Category: Painting


Quick Tip: Exterior Painting Preparation

Planning to paint your house? Don't forget that results largely depend on whether or not you take exterior paint preparation seriously.

An exterior paint job is only as good as the prep you do first. Make sure to scrape and sand the surface to remove old peeling or flaking paint. Wash off the dirt and dust using a power washer if necessary. Patch small cracks and seams with caulk and apply primer over any bare wood before you paint.

For more on painting, consider:

How To: Paint a House
Painting the House: Should You Hire a Pro?
The Do’s and Don’ts of Choosing a New House Color


How To: Paint Over Stain

Though it's no problem to paint over stain and other wood finishes, the key to success lies in preparing the surface properly.

You can paint over existing interior wood finishes, if you take the proper steps first. Here’s how. To paint over a stain, lightly sand all glossy surfaces until the finish is dull, then wipe it down with a damp rag dipped in de-glosser. Allow time to dry. Then with even strokes, apply a quick-dry primer-sealer to prevent bleed-through. Allow the sealer to dry, and you’re ready for your finish coat.

For more on painting, consider:

How To: Paint EVERYTHING
Paint Makeovers: An Expert Tells All
The Perfect Paintbrush—and How to Choose It


Bob Vila Radio: Natural Paint

Thanks to manufacturing advancements, today's low- and no-VOC natural paints perform as well, and go on as easily, as their VOC-containing counterparts.

The harmful effects of VOCs on indoor air quality have received a lot of attention in recent years. In response, paint manufacturers have formulated a wealth of low- or no-VOC coatings. Here’s how to be a smart consumer and choose paints that are good for your health, your home, and the environment.

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Listen to BOB VILA ON NATURAL PAINT or read the text below:

Natural Paint

Photo: shutterstock.com

Start by reading the label on the paint can. Acceptable VOC concentrations vary from state to state, but one of the more stringent standards stipulates a VOC concentration in flat paint of no more than 50 grams per liter (g/L). But remember: A base paint may be low- or no-VOC, but added tints may contain VOCs. Before you ask for a custom mix, ask about the VOCs in the tint.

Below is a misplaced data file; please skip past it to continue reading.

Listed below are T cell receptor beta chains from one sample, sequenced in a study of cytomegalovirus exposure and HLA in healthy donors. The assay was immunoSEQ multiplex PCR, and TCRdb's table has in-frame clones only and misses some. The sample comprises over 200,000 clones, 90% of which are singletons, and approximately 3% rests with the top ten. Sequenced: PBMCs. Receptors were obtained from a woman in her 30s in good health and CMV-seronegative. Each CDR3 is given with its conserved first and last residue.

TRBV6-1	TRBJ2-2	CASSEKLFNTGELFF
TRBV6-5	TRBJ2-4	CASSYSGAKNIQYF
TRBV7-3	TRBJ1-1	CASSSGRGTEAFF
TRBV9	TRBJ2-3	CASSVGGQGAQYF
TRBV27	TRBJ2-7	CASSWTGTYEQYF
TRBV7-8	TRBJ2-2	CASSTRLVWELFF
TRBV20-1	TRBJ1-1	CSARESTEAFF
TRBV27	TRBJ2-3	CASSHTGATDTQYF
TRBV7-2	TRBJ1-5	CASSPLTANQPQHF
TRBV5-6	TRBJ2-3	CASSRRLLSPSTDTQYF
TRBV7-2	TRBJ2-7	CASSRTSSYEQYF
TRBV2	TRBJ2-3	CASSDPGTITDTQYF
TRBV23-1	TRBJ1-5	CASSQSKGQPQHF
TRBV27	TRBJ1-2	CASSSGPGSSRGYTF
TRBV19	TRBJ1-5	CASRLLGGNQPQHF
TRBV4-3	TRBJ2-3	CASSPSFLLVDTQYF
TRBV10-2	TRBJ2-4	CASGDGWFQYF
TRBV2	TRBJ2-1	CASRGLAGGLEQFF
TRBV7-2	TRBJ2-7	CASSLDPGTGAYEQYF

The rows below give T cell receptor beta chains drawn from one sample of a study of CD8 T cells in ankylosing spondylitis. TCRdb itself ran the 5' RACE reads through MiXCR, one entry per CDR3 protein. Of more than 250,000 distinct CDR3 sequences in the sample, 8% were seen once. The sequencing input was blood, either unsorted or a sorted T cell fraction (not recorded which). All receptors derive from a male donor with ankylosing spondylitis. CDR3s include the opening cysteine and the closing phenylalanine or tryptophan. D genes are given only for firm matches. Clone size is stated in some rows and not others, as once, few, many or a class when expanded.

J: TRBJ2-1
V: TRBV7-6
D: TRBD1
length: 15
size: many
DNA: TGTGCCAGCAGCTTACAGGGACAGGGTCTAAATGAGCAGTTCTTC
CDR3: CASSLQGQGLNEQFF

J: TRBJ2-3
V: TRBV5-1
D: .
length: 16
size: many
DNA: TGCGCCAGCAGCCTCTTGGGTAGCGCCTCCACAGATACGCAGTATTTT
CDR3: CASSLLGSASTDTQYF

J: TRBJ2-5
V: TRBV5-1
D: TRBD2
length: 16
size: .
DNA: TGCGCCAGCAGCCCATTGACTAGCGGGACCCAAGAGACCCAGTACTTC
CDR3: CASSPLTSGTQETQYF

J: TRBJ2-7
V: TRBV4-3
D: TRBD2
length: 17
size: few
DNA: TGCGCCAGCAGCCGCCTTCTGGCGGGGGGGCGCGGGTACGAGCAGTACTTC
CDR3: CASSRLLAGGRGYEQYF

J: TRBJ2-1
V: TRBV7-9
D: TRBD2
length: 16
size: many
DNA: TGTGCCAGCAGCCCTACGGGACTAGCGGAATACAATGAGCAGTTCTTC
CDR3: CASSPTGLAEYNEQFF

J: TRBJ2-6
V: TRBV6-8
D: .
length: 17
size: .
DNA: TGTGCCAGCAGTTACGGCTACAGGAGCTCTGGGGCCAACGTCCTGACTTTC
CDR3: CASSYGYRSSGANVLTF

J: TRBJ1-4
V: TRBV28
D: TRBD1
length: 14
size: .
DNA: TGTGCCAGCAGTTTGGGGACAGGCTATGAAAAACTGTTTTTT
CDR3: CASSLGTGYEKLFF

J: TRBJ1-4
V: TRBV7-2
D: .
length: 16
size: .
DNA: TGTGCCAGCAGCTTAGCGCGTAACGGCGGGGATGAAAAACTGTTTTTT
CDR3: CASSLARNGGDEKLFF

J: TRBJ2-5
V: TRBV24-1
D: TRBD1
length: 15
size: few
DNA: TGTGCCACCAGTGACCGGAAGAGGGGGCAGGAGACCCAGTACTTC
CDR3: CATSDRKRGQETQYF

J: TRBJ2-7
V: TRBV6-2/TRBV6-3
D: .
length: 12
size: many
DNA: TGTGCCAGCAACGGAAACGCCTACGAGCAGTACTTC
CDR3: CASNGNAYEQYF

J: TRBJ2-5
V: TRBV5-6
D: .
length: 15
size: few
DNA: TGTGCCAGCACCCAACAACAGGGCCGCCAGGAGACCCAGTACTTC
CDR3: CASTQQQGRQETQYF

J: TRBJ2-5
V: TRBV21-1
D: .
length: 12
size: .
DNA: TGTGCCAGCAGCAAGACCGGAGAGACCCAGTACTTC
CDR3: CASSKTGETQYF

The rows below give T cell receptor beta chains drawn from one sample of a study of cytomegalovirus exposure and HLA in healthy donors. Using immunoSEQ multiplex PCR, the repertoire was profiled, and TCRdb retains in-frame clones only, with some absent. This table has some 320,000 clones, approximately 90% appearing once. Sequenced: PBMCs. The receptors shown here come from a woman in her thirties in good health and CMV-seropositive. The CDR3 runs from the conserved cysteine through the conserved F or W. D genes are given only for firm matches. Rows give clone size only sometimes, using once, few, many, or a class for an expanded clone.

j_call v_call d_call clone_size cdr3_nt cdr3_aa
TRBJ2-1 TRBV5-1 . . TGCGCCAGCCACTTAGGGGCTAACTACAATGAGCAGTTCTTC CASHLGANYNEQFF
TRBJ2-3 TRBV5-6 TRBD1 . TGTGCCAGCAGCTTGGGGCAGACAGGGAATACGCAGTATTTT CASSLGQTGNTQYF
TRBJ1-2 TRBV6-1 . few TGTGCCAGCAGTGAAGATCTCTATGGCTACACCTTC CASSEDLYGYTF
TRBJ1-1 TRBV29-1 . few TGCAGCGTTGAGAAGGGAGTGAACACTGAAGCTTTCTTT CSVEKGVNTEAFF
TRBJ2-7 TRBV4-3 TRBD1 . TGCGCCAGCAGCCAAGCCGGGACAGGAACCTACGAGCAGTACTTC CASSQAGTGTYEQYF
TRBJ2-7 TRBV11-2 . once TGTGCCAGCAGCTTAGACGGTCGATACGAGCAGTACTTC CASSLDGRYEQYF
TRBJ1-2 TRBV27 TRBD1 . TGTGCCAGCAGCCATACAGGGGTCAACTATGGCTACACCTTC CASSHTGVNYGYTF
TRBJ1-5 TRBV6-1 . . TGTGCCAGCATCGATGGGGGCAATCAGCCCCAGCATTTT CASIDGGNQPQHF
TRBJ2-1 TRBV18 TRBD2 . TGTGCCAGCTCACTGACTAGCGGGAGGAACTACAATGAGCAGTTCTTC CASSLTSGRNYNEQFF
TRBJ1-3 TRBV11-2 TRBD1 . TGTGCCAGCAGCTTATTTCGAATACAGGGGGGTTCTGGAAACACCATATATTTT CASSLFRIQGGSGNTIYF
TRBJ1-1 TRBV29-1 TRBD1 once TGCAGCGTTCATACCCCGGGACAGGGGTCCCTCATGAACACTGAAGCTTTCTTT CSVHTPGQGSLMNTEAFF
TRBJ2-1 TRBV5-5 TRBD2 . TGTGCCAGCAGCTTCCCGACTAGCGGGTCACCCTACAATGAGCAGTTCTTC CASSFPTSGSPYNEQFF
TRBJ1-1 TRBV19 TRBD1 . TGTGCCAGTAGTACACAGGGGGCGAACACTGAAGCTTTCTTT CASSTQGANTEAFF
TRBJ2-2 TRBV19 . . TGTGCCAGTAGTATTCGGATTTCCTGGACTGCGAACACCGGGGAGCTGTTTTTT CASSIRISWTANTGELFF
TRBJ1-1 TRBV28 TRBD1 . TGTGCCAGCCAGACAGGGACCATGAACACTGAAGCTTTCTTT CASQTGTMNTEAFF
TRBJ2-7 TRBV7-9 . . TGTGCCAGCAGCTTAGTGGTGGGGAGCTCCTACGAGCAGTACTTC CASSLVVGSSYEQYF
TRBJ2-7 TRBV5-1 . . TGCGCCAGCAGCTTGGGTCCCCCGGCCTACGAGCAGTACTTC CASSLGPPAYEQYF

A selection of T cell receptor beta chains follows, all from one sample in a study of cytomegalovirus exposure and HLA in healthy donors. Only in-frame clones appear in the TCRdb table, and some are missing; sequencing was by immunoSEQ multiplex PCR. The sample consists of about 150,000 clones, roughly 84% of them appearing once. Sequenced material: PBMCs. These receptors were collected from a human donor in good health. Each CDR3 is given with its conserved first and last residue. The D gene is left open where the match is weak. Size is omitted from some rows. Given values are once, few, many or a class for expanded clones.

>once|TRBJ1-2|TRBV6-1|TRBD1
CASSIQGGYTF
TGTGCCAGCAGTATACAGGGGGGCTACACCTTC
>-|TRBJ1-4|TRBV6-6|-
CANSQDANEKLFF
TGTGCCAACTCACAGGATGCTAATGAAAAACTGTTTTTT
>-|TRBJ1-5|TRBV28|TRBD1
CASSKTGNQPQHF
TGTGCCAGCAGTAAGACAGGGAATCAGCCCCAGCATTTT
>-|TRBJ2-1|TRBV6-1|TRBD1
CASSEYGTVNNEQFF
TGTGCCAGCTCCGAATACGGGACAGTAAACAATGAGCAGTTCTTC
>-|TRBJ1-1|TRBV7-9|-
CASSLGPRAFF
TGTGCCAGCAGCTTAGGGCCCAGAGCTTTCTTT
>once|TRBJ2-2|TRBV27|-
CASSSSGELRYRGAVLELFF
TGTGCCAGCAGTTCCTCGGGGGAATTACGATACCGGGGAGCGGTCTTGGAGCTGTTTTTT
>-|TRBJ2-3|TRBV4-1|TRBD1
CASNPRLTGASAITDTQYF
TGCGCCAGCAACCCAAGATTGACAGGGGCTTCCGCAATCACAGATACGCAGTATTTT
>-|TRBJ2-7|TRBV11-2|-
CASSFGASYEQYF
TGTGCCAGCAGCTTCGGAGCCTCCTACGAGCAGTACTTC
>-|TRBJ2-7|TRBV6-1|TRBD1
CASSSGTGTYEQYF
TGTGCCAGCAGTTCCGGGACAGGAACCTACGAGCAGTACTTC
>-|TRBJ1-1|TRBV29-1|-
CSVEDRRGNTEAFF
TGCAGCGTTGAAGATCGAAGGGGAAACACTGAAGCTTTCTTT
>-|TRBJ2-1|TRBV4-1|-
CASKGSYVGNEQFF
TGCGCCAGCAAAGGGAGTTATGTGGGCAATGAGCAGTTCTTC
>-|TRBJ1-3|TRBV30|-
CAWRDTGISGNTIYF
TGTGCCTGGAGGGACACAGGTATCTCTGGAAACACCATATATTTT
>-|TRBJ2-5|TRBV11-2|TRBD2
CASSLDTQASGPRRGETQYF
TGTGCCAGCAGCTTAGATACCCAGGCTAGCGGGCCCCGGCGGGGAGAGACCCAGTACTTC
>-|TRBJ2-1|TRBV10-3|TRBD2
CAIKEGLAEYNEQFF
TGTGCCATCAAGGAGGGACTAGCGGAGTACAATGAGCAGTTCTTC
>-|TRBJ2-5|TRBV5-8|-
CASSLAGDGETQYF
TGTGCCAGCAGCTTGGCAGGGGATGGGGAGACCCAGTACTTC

If you’re prepared to spend a little more, you can seek out one of the specialty producers that offer natural paint. These formulas draw on historic—in some cases, ancient—recipes that incorporate ingredients like milk, chalk, clay and natural pigments. These paints may require special handling or application, so read the manufacturer’s directions carefully.

The first paints with low or no VOCs got a bad rap for being difficult to apply or requiring extended drying times. Most of the better paint brands have solved these problems and now offer products that go on as easily and perform as well as their traditional VOC-containing counterparts.

Bob Vila Radio is a newly launched daily radio spot carried on more than 75 stations around the country (and growing). You can get your daily dose here, by listening to—or reading—Bob’s 60-second home improvement radio tip of the day.


How To: Prevent Peeling Exterior Paint

With the right preparation and materials, you can prevent peeling paint on the exterior of your house, even if you live in a wet part of the country.

Here’s how to keep the exterior paint from peeling off your house, if you live in a damp climate. Using a breathable oil primer will allow moisture buildup from inside the house to escape. Cover the primer with two coats of 100% acrylic latex paint. All climates are prone to mildew, and latex paint is inherently resistant to mildew.

For more on exterior painting, consider:

Exterior Paint 101
Weatherproof with Paint
How To: Avoid Painting Problems


Bob Vila Radio: VOCs

Be wary of VOCs—toxic chemicals commonly found in paints and other household products.